Exxaro BEE plan squeaks through after firm makes concessions

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EXXARO Resources’ proposed replacement black economic empowerment (BEE) transaction was narrowly approved by a majority of shareholders today, but the group also agreed to a number of provisions.

In apparent last minute horse-trading ahead of the annual general meeting (AGM), in which all other resolutions were passed, Exxaro has agreed to broaden the scope of the BEE by no later than June next year. It has also made adjustments to the control structure such that no single shareholder would control Eyesizwe Holdings.

The market has been critical of the deal in which Exxaro intends to replace its previous 50%+ empowerment structure with a new dispensation in which it will be 30% black empowered. Sources have remarked that the deal is dilutive and hasty given that a redraft of the Mining Charter was being contested in the High Court during December.

There has also been criticism that Mxolisi Mgojo, CEO of Exxaro Resources, and the group’s former CEO and Eyesizwe Holdings founder, Sipho Nkosi, had control over the key BEE company. Mgojo defended the deal last week, saying that it was a political imperative to do BEE speedily even though the future demands of the Mining Charter were in flux.

Nonetheless, Exxaro just about squeaked through.

Requiring a majority of 75% of those shareholders who voted (and who were eligible), some 77.6% voted in favour of one particularly controversial leg of the replacement BEE deal which was to issue new shares to the new BEE structure at a discounted price.

The precursor to this was that Exxaro buy back shares owned by the former BEE structure Main Street 333 in order that it settle outstanding debt. This resolution was supported by 87.5% of shareholders with 12.5% voting against.

However, underlining just how close approval for Exxaro’s scheme was, a significant slug of shareholders – 22.39% – voted against the discounted share issue. The concern was that after having sold a portion of their shares, the members of MS333 stand to re-acquire a stake in the business at a 40.1% discount.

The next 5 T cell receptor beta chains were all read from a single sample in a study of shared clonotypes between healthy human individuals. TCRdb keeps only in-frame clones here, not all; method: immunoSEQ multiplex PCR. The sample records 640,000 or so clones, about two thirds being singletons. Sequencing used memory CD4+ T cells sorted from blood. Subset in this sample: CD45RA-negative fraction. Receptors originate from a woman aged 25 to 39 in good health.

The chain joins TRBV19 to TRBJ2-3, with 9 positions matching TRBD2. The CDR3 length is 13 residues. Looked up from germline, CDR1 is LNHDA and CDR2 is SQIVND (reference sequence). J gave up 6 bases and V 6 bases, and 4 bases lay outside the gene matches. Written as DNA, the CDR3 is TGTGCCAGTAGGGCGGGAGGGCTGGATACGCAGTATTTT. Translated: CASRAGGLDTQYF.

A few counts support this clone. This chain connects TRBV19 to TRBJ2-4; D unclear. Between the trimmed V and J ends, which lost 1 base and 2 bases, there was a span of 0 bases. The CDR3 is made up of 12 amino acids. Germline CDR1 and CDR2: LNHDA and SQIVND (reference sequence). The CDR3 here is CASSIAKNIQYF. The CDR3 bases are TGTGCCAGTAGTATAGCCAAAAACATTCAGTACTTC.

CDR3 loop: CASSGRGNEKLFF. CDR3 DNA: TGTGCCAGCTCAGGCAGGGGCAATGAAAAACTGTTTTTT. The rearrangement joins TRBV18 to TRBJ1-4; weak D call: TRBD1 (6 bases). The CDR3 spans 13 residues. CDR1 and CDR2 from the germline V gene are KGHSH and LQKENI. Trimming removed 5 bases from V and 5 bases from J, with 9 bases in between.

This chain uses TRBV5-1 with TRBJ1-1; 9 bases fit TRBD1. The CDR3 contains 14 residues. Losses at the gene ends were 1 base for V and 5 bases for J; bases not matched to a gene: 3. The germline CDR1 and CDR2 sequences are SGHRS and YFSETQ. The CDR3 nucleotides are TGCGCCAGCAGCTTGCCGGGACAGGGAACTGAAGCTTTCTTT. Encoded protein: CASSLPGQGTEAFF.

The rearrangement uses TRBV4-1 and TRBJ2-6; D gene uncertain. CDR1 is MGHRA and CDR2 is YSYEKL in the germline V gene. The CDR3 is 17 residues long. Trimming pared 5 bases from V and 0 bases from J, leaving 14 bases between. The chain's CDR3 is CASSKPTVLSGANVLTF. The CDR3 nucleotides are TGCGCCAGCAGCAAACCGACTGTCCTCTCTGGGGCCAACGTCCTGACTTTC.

The exact amount of dilution, however, appeared to be a question of interpretation. Owing to the fact that the empowerment partners, the Industrial Development Corporation (IDC) included, are putting in about R4.7bn of their own unencumbered funds, means the dilution falls to about 22%, said Rand Merchant Bank which advised Exxaro on the deal.

Another adjustment agreed to by Exxaro was that the company endeavour to list the block of BEE shares in Exxaro in so doing allowing black shareholders to trade their shares with other Historically Disadvantaged South Africans or HDSAs.

A shareholder who voted against the deal told Miningmx he was “disappointed”, but said the concessions were “a victory” for minority shareholders. “Even in its revised form, I think this deal is sub-optimal. I take the point that BEE shareholders needed to be compensated for the lock in of the shares [for seven to 10 years] but not on that scale, and also this is a deal for empowerment of South African assets when, in fact, they are getting a facilitation over the whole business,” he said.

Thus ends roughly three years of deliberations over the renewal of Exxaro’s BEE structure, although its critics are likely to be perplexed it went through in its current form. Asked what may have happened had the proposed BEE restructuring been voted down, Exxaro head of strategy, Mzila Mthenjane, said: “Too ghastly to contemplate”.

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